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Machine learning platform – what is it and why do you need it?

Did you know that 90 percent of ML solutions never make it into production? The right ML platform can play a decisive role in preventing this from happening.


by Sunanda Garg

Businesses all over the world see the benefits that data, artificial intelligence (AI) and machine learning (ML) can have. However, getting there is everything but easy.

In a 2019 Accenture survey, 84 percent of executives noted that they would not achieve their growth objectives without scaling AI. To do so, companies can benefit from a so-called ML platform. However, in today’s crowded vendor landscape, making an informed decision (‘build vs. buy’) on a platform for scaling AI can be tricky.

Thus, this article aims at providing a starting point for you to engage with the topic of ML platforms. It first explains what an ML platform is and why your organization needs one and then continues with an overview of ML platforms in the market and how you can find the one that suits your organization best.

What is a ML platform?

In many areas of research and industry, artificial intelligence and machine learning are becoming increasingly popular for problem solving. While a huge effort is made to further improve the performance of ML models, the true bottleneck has shifted towards moving such ML solutions out of the labs and into production.

As ML gains foothold across organizations, teams developing ML solutions are struggling with the complexities surrounding the ML lifecycle. As a result, solutions that help to manage the end-to-end ML lifecycle are in high demand. Not surprisingly, cloud providers are offering native services to support different aspects of the ML lifecycle and an increasing number of software providers are expanding their offerings in this direction. Additionally, more and more start-ups are pushing innovative solutions and ML services to the market.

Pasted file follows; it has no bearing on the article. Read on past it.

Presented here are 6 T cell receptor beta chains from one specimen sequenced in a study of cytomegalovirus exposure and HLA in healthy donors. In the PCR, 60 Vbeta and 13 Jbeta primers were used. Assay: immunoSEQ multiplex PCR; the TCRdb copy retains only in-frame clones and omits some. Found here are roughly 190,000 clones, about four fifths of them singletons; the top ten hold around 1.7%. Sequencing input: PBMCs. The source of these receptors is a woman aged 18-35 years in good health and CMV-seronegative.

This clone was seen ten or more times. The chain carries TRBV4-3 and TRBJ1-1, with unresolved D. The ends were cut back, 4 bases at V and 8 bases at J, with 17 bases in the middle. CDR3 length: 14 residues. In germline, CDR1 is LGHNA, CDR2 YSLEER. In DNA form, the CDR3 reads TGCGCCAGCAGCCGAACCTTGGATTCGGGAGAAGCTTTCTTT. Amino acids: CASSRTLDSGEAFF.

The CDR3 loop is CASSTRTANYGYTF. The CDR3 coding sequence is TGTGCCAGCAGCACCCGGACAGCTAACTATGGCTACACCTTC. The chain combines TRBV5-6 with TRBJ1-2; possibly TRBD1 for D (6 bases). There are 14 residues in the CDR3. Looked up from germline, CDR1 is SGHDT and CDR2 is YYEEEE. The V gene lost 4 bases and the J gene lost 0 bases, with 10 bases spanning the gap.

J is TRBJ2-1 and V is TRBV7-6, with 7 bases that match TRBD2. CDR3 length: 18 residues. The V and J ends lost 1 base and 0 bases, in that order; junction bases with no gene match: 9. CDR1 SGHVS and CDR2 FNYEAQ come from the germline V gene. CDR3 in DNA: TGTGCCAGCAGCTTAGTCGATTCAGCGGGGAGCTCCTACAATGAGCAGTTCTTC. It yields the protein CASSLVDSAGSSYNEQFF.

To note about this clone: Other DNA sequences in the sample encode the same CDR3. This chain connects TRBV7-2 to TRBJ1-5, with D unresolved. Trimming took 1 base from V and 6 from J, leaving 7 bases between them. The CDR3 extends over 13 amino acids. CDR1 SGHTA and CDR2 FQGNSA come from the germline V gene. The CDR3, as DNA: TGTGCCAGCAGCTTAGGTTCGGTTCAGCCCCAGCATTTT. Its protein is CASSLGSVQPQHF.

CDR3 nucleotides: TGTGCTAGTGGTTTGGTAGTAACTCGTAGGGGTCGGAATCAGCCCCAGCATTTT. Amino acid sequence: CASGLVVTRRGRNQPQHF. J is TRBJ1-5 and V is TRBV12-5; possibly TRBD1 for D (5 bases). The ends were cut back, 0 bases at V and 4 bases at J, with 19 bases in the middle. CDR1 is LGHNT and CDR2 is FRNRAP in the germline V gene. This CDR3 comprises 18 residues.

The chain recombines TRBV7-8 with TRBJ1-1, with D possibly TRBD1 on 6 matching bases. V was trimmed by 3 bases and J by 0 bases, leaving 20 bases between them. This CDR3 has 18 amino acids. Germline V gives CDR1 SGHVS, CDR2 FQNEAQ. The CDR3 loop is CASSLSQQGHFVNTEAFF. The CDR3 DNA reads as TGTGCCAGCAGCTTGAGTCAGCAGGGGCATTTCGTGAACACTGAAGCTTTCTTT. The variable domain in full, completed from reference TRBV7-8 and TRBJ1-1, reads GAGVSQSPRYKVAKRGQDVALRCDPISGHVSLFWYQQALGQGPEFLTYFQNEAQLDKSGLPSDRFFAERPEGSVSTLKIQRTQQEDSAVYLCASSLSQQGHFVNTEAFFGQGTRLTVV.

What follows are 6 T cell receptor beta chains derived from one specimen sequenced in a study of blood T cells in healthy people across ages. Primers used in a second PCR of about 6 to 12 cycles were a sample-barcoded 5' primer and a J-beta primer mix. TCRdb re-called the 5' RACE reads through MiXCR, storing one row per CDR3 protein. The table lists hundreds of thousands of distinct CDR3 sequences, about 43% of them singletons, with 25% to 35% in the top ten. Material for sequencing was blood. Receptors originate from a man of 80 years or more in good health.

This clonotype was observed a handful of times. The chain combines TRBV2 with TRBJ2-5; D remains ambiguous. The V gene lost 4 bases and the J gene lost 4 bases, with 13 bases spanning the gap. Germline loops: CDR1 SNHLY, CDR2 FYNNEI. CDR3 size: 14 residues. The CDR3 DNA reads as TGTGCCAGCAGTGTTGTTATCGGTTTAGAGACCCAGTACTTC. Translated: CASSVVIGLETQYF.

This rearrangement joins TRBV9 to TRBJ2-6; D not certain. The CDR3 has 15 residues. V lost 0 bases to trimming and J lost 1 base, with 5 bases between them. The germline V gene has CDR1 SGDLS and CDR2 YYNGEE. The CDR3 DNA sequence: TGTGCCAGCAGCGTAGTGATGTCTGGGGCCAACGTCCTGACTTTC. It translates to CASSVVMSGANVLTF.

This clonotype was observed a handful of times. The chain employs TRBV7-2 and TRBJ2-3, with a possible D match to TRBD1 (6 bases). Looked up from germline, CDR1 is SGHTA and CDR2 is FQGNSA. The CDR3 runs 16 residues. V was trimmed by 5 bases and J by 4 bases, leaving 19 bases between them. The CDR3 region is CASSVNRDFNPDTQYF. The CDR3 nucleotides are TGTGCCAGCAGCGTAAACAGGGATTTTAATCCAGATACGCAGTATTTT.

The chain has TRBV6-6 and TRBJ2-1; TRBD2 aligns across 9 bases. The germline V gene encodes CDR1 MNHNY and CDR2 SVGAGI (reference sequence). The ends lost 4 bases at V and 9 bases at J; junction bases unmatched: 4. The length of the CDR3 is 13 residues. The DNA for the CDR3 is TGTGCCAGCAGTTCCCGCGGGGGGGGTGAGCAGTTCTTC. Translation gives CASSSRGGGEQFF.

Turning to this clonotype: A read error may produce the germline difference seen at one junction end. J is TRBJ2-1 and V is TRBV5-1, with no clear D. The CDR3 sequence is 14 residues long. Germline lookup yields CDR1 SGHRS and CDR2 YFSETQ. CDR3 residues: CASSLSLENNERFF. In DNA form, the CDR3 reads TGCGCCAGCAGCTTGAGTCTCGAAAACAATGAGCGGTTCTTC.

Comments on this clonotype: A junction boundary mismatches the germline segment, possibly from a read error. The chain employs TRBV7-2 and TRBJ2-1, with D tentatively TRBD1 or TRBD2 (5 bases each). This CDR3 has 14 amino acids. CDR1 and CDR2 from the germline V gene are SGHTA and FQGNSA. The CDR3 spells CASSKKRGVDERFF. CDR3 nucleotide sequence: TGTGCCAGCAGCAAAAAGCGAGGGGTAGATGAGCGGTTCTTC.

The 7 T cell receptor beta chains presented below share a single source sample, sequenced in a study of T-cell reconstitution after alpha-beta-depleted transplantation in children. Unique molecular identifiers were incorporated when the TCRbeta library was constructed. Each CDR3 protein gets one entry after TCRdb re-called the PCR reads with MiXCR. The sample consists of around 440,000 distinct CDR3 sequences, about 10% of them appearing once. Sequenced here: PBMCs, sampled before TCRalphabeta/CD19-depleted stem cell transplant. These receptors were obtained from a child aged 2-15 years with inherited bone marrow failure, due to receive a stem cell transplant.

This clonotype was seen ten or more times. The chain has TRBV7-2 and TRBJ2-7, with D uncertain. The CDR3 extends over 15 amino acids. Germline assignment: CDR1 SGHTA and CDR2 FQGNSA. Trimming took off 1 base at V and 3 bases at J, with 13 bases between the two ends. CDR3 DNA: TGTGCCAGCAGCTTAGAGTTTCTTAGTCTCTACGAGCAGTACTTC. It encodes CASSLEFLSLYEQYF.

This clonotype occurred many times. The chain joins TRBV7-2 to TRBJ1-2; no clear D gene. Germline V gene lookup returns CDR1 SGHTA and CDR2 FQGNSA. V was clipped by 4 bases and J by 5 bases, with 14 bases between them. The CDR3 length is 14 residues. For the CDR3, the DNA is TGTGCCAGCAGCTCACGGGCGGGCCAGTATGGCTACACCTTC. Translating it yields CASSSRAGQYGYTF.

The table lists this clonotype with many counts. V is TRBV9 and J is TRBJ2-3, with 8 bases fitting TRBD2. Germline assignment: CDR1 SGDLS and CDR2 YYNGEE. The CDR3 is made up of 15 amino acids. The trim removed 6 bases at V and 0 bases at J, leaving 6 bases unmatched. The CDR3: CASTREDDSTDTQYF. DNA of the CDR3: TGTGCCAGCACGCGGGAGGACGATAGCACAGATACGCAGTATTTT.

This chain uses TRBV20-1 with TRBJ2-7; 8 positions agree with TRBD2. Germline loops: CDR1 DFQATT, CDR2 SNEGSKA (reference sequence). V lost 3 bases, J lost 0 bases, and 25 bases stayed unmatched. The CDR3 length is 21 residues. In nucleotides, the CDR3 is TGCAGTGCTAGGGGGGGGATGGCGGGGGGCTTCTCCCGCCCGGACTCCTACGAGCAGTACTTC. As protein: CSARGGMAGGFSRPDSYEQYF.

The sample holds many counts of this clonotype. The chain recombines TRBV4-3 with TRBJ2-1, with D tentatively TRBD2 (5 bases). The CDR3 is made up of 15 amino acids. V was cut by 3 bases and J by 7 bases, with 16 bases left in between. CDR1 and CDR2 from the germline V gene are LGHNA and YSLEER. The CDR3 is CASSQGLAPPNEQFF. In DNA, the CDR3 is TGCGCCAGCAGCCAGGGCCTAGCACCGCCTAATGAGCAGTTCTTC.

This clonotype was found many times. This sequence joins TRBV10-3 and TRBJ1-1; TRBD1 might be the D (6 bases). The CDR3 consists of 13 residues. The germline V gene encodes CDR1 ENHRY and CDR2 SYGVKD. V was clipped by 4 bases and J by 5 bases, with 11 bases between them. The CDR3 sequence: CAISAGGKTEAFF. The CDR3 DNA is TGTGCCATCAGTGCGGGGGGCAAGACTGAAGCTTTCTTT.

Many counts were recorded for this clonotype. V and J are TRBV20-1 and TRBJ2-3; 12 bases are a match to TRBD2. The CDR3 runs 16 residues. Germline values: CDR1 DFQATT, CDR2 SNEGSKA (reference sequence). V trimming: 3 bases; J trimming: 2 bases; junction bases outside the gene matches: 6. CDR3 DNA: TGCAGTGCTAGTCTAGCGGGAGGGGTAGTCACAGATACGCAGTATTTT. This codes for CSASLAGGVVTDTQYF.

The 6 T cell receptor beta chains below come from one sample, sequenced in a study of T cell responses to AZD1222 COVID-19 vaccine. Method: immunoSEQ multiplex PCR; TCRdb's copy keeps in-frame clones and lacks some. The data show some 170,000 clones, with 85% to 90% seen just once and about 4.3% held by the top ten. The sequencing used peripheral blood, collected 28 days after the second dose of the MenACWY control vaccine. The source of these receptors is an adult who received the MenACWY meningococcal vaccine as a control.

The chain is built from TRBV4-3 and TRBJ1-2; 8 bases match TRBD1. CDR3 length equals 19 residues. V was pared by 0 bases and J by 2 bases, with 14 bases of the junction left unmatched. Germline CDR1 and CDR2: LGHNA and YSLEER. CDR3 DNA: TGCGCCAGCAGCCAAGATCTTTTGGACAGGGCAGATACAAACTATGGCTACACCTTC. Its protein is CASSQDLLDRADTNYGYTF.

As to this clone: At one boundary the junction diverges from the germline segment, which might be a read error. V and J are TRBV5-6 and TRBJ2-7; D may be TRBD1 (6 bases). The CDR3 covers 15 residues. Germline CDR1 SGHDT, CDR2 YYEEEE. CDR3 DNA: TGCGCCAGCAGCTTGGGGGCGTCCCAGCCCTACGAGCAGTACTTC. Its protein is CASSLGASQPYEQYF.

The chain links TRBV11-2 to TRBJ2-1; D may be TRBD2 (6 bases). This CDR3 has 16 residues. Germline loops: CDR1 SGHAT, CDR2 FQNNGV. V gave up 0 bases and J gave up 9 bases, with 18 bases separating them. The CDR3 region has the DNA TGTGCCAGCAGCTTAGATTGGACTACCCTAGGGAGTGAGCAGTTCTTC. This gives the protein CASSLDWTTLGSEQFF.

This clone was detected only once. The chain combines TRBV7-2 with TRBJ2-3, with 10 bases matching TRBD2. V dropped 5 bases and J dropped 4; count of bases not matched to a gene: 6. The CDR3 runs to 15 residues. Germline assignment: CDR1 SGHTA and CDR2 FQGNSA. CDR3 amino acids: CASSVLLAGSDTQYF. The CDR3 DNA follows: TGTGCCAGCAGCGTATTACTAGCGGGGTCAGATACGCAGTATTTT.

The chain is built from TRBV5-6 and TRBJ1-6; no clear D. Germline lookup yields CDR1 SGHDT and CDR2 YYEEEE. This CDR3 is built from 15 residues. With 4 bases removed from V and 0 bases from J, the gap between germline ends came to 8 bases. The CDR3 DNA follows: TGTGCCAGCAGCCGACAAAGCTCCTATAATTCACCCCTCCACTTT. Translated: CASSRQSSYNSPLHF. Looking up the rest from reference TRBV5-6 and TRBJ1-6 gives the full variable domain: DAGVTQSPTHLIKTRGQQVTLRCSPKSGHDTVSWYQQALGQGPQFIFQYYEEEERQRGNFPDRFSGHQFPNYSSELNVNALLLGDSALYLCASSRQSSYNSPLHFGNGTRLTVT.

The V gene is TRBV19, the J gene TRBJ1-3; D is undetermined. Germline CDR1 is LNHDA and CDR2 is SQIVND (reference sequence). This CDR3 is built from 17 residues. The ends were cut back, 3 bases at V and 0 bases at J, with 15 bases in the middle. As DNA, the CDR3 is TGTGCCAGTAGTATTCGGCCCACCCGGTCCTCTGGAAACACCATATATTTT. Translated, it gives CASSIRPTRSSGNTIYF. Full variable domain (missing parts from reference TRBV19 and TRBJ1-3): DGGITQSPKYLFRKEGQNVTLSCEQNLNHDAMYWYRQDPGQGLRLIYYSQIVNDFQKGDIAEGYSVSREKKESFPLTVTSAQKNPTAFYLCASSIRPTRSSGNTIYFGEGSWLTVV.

So, what is a ML platform?

A ML platform is defined as a collection of services that covers steps encompassing the end-to-end ML lifecycle and helps organizations continuously develop, deploy, integrate, and monitor their AI and ML solutions.

Why does your organization need a ML platform?

ML models are often developed in a very complex, even incomprehensible, way. Particularly, the complexity of ML solutions and their development process is due to the following factors:

  • Different programming languages and tools: Data scientists usually begin the ML lifecycle with different sets of programming languages (e.g., Python and R) and tools (Jupyter Notebook, RStudio, PyCharm) in different versions.
  • Different libraries: Moreover, they tend to use different libraries (e.g., TensorFlow, scikit-learn, XGBoost) for applying algorithms such as logistic regression, neural networks, tree-based classifiers etc.
  • Small samples of data: In many cases, the data scientists create a prototype using a small sample of data, which would normally be supported by the available resources (e.g., memory and CPUs) of their laptops or workstations.
  • Specific features and metrics: The engineered datasets (also known as features) created from raw data, are used to train the models locally and the performance and insights are visualized with the help of suitable metrics (e.g. within Jupyter Notebooks).
  • Potential incompatibility with business requirements: The tools, frameworks and data requirements during this model development phase might or might not be compatible with the production-grade solution required by business.

The solutions developed in such a way generate little to no value and business impact. To unleash their full potential and generate value continuously, they need to be taken out of the experimental phase and integrated deeply within the business processes of the organization. However, this is impossible without certain components such as